Scorn – Evanescence

Destroyer of Worlds
The Making of Scorn’s Evanescence

Mick Harris has revisited Scorn as a solo electronic music project throughout the years, but 1994’s Evanescence marked the end of a combustible partnership with multi-instrumentalist and vocalist Nicholas Bullen. Of course, Harris and Bullen had some history as two-thirds of the short-lived Napalm Death lineup represented on Side A of Scum. Both had a shared interest in punk rock, industrial, dub and avant-garde art, all of which filtered into two full-lengths of minimalist music (1992’s Vae Solis and 1993’s Colossus) before reaching the apotheosis of that sound on the more polished Evanescence.

For Bullen and Harris, the continued quest for extremity on Evanescence meant slowing things down, not speeding them up. The sound of Scorn’s third and most fully realized album is best described as “narcotic,” which is evident from the jump on opener “Silver Rain Fell.” On Evanescence, the pair explore tension and release with cascading patterns and trance-like rhythms. The album also marked the introduction of James Plotkin as a member of Scorn, playing guitar and guitar synth; he and Harris had first met through tape-trading and continued to collaborate in subsequent projects after the break-up of this version in Scorn.

Almost 30 years after it was recorded, Evanescence still sounds newly minted, but it admittedly isn’t the easiest album to get into—it can be as cold and unwelcoming as the city that birthed it. Echoes of Birmingham’s roots as a key factory site during the Industrial Revolution can be heard in the mechanical noises of “Automata,” which also channels the Bhagavad Gita and J. Robert Oppenheimer. The content of Bullen’s lyrics take on an extra-sinister dimension with his vocal contortions. On Evanescence, they offer Scorn’s ripest avenue for exploration; tracks like “Days Passed” and “Exodus” seem to presage the band’s impending demise.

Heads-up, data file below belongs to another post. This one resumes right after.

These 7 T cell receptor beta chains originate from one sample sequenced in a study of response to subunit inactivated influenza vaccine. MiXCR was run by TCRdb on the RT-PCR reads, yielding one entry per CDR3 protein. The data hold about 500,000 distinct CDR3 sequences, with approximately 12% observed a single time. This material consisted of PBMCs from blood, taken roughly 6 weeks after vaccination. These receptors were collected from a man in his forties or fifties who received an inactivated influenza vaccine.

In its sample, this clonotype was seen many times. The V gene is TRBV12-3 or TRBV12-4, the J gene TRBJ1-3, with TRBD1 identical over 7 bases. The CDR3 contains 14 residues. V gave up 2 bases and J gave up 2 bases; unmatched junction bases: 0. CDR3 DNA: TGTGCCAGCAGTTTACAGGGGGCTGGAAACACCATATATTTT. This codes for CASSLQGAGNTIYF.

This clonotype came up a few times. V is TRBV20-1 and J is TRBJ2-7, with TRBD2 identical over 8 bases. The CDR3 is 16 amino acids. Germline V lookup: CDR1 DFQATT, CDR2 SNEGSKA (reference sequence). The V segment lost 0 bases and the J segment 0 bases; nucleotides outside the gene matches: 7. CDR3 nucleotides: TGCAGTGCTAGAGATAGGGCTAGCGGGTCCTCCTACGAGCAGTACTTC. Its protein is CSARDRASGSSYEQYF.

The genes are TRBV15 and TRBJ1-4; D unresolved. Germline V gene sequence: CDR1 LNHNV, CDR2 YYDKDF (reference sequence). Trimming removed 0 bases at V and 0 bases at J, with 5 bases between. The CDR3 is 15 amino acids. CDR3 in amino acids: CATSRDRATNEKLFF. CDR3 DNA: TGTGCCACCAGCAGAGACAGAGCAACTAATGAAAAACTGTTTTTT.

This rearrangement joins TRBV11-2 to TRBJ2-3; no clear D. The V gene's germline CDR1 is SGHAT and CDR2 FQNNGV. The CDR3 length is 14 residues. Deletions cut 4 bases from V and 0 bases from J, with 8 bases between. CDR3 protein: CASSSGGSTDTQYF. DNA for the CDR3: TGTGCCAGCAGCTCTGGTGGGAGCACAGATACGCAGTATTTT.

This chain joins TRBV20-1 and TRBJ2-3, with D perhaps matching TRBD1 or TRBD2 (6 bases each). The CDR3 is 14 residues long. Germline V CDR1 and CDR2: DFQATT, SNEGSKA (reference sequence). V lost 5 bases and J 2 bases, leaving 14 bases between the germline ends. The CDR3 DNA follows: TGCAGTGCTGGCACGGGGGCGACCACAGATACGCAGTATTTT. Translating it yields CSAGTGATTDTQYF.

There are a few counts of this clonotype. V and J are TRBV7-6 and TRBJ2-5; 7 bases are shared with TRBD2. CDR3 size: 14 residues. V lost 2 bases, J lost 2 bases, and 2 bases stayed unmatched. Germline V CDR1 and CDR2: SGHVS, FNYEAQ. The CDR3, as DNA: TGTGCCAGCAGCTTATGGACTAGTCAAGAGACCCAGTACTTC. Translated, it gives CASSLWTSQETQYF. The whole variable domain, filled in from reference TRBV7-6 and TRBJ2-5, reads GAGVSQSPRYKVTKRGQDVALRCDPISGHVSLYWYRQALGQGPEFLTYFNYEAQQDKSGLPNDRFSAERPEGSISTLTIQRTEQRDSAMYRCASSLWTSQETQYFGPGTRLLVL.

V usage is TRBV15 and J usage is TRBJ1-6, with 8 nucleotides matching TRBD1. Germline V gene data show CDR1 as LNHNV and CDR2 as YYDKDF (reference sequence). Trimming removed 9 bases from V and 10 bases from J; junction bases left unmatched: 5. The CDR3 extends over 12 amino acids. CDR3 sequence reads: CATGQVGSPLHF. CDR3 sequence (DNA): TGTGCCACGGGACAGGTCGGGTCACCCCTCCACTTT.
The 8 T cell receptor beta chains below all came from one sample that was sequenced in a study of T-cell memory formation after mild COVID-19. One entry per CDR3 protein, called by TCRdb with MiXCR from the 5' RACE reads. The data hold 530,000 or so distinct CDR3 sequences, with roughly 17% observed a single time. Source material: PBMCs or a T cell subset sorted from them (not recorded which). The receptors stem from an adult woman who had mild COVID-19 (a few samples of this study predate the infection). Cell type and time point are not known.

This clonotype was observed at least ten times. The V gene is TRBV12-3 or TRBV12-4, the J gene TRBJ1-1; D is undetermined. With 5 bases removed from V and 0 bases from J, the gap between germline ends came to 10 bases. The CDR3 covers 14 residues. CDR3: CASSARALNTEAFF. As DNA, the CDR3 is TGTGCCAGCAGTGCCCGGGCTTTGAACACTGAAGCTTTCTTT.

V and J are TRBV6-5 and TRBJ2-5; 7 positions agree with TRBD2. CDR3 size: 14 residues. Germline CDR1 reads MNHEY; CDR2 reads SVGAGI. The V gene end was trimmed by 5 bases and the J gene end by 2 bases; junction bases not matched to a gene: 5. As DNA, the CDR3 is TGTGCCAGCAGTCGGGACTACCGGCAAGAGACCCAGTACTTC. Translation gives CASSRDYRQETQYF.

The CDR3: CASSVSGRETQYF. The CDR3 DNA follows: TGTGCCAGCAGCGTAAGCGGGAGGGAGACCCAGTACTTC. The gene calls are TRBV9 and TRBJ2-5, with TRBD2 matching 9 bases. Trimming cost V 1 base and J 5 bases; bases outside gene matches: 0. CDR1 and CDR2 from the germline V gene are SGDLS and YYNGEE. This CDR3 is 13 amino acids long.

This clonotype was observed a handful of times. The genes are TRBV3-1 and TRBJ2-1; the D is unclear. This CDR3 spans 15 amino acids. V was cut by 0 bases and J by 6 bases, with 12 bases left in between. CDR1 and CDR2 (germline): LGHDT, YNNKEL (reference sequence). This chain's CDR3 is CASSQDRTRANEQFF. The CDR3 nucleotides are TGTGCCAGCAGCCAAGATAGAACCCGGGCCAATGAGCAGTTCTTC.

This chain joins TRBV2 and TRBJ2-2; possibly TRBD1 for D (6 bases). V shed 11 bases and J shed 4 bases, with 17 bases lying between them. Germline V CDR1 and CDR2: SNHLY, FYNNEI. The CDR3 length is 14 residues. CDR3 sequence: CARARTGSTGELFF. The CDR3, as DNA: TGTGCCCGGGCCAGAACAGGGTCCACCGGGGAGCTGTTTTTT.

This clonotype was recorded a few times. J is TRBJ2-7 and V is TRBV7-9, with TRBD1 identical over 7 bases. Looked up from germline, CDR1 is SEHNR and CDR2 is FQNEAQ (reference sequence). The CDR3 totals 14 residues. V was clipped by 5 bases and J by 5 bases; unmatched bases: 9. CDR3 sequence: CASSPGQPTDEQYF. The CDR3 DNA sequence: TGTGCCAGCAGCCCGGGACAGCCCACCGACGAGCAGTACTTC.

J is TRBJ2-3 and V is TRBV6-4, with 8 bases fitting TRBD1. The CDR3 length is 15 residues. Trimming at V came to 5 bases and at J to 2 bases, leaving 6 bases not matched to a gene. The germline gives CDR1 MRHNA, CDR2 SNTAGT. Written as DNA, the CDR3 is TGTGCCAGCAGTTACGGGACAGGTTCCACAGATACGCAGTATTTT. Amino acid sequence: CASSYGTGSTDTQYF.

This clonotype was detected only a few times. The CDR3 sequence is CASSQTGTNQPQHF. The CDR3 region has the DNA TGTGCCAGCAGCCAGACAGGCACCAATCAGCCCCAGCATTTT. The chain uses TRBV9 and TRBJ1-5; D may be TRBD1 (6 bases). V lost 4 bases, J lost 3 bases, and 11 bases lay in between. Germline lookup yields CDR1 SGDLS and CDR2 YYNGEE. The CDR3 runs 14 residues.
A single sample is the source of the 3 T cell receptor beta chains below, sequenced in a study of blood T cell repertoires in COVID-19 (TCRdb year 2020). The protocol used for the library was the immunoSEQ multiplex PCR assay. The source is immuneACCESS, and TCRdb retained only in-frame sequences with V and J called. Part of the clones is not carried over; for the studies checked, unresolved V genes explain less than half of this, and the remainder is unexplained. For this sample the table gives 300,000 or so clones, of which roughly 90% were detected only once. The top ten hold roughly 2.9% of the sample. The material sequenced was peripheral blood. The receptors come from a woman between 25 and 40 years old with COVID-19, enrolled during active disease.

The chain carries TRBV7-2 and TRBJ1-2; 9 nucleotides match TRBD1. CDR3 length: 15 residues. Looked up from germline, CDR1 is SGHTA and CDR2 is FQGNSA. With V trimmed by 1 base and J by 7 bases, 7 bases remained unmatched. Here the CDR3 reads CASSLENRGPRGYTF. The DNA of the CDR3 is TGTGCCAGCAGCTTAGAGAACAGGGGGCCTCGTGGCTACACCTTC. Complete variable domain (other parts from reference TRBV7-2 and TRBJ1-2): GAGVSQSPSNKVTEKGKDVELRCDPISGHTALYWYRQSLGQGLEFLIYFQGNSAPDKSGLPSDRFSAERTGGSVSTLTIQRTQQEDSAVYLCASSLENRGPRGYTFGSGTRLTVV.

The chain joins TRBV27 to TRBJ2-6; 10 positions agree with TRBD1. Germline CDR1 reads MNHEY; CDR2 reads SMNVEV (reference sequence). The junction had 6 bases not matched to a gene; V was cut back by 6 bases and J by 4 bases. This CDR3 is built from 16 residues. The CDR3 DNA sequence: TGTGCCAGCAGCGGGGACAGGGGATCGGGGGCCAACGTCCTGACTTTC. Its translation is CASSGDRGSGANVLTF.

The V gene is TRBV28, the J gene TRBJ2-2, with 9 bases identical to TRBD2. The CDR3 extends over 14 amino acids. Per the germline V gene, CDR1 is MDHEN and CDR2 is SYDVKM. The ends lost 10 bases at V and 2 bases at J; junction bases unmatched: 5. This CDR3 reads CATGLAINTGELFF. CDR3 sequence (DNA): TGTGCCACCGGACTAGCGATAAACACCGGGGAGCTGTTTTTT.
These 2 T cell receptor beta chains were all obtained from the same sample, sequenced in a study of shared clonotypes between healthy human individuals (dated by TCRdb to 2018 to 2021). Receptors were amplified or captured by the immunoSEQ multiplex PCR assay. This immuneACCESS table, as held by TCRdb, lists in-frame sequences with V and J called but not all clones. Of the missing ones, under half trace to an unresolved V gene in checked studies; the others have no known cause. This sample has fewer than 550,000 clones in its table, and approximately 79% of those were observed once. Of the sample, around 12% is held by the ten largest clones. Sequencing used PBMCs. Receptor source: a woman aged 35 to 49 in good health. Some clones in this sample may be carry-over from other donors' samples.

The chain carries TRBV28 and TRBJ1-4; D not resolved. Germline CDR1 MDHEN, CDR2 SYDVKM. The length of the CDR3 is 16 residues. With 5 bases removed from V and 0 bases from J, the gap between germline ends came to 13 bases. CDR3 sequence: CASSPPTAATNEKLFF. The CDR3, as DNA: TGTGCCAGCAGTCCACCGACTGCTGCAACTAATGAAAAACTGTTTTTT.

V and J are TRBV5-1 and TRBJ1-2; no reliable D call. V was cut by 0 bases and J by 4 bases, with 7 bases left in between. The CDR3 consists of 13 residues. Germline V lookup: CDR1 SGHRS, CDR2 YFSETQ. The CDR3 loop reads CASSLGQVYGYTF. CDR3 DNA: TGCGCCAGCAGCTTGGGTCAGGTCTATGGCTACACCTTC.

1994 was an absolutely bonkers year for electronic and ambient music, including Portishead’s Dummy, Massive Attack’s Protection and Aphex Twin’s Selected Ambient Works Volume II, not to mention early works by Tricky, Autechre and Roni Size. Despite Harris, Bullen and Plotkin’s firm roots in grindcore, Evanescence is more closely aligned with artists like those and the more hip-hop-influenced, breakbeat-heavy scene later showcased on the Mo’ Wax label. This connection was further underscored/explored on 1995’s Ellipsis, which contained a series of Evanescence remixes by the likes of Meat Beat Manifesto and Scanner.

What might have happened if circumstances allowed for Bullen, Harris and Plotkin to continue as Scorn? All three are mercurial personalities and guided by their own aesthetics. Harris is now back to recording under the Scorn moniker, and sometimes works out his inner demons in Lull and Fret. Bullen was off the radar for a long time, but has applied himself to the field of sound art and is now making some of the best music of his career with Rainbow Grave. And Plotkin has continued to push the envelope as a solo artist, and as the architect of influential acts like Khanate and Phantomsmasher. Together, they wrote one of electronic music’s darkest and most uncomfortable epitaphs, so we’re chuffed (and not at all weakened) to welcome Evanescence to the Hall of Fame.

Need more classic Scorn? To read the entire seven-page story, featuring interviews with the members who performed on Evanescence, purchase the print issue from our store, or digitally via our app for iPhone/iPad or Android.